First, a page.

Artful scares : A24 and the elevated horror cycle

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Brannan, Alexander Joseph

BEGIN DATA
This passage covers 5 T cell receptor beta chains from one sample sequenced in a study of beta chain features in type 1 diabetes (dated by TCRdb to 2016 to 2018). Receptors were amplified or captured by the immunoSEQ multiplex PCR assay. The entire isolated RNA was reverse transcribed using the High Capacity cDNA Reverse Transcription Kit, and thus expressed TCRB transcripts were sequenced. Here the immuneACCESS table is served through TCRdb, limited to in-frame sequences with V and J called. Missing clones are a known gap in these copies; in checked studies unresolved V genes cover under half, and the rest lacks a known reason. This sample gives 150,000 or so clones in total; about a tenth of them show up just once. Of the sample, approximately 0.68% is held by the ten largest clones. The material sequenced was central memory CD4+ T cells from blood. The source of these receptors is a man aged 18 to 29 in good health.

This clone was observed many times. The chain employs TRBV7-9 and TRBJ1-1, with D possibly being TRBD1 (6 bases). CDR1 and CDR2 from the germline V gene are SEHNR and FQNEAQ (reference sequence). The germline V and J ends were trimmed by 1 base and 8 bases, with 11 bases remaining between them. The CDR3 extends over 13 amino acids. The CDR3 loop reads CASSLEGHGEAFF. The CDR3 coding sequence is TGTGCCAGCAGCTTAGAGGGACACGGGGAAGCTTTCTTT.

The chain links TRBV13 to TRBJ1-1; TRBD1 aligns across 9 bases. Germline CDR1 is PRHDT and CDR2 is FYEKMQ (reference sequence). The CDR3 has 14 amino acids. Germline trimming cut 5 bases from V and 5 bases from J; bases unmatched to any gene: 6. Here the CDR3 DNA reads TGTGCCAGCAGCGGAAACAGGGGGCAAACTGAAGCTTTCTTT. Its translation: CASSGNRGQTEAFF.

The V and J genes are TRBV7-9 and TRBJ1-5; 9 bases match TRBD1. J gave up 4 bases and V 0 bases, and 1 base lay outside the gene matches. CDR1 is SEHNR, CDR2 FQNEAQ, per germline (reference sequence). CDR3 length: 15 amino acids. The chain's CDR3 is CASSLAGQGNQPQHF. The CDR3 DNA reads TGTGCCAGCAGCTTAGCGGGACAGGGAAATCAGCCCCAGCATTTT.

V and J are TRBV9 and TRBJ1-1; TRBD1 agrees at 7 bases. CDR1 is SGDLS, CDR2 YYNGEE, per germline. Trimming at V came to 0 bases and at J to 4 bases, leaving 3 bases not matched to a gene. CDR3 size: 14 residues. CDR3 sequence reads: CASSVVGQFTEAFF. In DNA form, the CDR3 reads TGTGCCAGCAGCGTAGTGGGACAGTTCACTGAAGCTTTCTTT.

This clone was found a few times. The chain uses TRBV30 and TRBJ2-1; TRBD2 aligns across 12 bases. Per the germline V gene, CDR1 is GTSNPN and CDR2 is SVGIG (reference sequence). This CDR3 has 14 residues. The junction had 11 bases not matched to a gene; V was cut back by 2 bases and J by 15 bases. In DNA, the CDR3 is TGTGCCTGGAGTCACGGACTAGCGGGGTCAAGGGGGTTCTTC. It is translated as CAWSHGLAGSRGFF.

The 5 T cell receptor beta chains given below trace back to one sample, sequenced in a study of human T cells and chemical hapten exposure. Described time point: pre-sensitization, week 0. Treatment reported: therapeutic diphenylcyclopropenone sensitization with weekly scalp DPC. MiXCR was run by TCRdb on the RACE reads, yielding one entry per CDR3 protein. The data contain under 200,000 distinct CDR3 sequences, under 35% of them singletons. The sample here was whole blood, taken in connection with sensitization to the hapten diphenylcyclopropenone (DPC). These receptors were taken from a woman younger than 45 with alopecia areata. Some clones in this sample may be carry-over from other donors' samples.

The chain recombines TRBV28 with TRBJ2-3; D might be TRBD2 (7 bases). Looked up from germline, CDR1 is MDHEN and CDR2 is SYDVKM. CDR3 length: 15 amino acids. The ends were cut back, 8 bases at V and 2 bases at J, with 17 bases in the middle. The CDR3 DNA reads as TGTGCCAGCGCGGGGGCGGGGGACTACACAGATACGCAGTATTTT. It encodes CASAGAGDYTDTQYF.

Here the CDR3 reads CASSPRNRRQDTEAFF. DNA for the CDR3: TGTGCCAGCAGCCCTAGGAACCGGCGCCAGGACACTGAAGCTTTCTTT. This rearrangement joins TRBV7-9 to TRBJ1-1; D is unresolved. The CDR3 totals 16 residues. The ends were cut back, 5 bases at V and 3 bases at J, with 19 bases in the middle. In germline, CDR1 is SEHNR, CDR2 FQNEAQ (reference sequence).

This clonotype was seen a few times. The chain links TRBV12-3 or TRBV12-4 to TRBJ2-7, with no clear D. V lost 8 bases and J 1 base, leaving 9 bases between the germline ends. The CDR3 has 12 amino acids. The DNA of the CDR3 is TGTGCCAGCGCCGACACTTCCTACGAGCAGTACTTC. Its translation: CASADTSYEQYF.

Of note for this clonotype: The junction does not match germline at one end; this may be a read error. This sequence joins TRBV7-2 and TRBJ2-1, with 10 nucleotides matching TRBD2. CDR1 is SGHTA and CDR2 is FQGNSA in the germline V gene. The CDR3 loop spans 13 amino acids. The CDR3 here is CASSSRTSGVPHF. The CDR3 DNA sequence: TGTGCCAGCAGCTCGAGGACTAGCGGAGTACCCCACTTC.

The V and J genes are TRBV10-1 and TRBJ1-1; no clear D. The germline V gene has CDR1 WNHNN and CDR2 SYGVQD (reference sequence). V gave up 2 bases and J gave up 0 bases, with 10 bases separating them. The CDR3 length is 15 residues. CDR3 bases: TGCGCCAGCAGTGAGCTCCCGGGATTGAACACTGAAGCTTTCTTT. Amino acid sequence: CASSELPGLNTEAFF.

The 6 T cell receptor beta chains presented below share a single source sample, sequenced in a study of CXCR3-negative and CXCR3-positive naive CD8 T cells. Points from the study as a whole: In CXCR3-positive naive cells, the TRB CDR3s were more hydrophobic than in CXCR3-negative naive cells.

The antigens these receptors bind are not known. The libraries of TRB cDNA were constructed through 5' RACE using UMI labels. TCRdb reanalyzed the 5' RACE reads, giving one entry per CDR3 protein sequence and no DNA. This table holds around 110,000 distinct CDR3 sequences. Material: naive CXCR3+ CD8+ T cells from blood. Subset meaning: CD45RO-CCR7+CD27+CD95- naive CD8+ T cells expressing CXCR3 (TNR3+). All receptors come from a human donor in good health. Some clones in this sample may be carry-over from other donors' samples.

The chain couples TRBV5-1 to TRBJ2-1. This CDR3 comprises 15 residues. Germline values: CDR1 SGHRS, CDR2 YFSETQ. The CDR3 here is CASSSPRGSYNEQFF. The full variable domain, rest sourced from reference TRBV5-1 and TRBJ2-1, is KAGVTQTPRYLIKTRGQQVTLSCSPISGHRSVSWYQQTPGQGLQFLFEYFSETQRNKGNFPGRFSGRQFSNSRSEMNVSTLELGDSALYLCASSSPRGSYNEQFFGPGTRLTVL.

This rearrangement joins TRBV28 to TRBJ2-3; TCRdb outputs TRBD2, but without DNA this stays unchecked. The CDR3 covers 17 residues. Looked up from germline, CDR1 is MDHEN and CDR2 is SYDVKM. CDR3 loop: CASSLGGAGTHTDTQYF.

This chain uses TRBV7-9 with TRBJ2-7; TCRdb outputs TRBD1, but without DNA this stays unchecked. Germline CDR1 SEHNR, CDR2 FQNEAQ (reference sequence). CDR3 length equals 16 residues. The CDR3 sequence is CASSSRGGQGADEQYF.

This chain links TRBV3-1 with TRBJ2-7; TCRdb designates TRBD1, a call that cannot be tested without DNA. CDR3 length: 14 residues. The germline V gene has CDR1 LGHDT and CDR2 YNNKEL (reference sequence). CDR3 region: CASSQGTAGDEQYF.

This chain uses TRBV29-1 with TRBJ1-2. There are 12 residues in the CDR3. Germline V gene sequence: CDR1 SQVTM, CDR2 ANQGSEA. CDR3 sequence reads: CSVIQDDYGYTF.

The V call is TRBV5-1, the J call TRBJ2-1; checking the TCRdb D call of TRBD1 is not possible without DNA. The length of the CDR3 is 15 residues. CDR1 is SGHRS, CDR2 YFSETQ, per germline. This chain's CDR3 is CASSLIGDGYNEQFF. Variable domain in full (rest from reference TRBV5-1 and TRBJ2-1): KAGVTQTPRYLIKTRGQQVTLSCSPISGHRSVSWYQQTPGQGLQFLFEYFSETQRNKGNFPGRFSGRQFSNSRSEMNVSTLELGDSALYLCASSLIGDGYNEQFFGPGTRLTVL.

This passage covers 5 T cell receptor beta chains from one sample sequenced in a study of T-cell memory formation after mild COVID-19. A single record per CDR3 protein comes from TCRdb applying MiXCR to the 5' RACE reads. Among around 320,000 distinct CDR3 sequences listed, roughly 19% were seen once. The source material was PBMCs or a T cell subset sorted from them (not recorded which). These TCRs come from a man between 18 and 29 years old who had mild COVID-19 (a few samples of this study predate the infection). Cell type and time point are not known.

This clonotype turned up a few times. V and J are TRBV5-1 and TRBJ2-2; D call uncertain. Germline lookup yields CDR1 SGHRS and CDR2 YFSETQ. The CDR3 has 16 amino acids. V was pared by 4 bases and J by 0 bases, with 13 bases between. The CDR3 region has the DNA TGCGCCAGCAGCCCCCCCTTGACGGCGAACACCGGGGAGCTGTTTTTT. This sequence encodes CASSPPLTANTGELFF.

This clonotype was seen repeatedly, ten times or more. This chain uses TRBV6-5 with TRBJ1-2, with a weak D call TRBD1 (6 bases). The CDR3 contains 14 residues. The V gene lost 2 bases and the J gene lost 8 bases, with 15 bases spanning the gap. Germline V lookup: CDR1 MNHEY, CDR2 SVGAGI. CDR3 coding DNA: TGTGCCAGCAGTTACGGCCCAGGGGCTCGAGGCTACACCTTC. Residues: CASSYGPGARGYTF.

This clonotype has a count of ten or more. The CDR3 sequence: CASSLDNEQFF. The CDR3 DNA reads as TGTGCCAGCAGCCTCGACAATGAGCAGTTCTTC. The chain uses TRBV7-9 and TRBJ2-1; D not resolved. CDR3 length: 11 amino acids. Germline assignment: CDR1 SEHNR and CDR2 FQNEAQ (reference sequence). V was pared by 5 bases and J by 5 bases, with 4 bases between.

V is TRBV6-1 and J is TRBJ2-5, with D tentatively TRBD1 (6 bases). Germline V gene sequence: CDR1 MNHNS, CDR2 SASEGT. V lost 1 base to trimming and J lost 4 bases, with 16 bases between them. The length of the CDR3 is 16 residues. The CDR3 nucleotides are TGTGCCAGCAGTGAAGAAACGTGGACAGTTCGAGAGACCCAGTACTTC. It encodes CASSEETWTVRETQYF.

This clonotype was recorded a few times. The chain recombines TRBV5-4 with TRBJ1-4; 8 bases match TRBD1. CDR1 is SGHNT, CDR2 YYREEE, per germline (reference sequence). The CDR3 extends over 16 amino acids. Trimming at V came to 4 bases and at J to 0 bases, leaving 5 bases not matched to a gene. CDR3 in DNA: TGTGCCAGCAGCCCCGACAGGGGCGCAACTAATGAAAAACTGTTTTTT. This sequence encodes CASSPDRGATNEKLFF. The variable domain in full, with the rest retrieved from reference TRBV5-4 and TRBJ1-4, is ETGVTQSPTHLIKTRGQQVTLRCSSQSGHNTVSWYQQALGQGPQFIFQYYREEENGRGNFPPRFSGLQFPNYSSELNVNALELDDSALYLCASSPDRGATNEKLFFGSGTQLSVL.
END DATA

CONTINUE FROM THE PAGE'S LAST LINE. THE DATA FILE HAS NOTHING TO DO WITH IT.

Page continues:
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One notable cycle of production in horror cinema in the 2010s was so-called “elevated horror.” The independent company A24 has contributed heavily to this cycle. This project argues that A24 employs the aesthetic of elevated horror as part of its house style. One of A24’s major corporate mandates is to “bridge the gap” between the art-house and the multiplex. Thus, it works to market its films to both the art-house cinephile audience and the casual, mainstream cinemagoer. This thesis examines the marketing, branding, and distribution strategies underlying A24’s pursuit of its target markets, focusing specifically on the company’s horror products. Using the films Under the Skin (d. Glazer, 2013), The Witch (d. Eggers, 2016), and Midsommar (d. Aster, 2019) as case studies, the thesis presents these strategies at pivotal moments in the company’s development from a newcomer to a notable player in American independent cinema. In doing so, I present the parallel histories of A24 and the elevated horror cycle and provide evidence for an interdependence between the two. The project has a particular emphasis on the narrative, stylistic, and generic components of elevated horror film texts; the marketing, distribution, and branding practices of A24; and the discourses of critical reception regarding the elevated horror cycle which circulated in the popular and trade presses.


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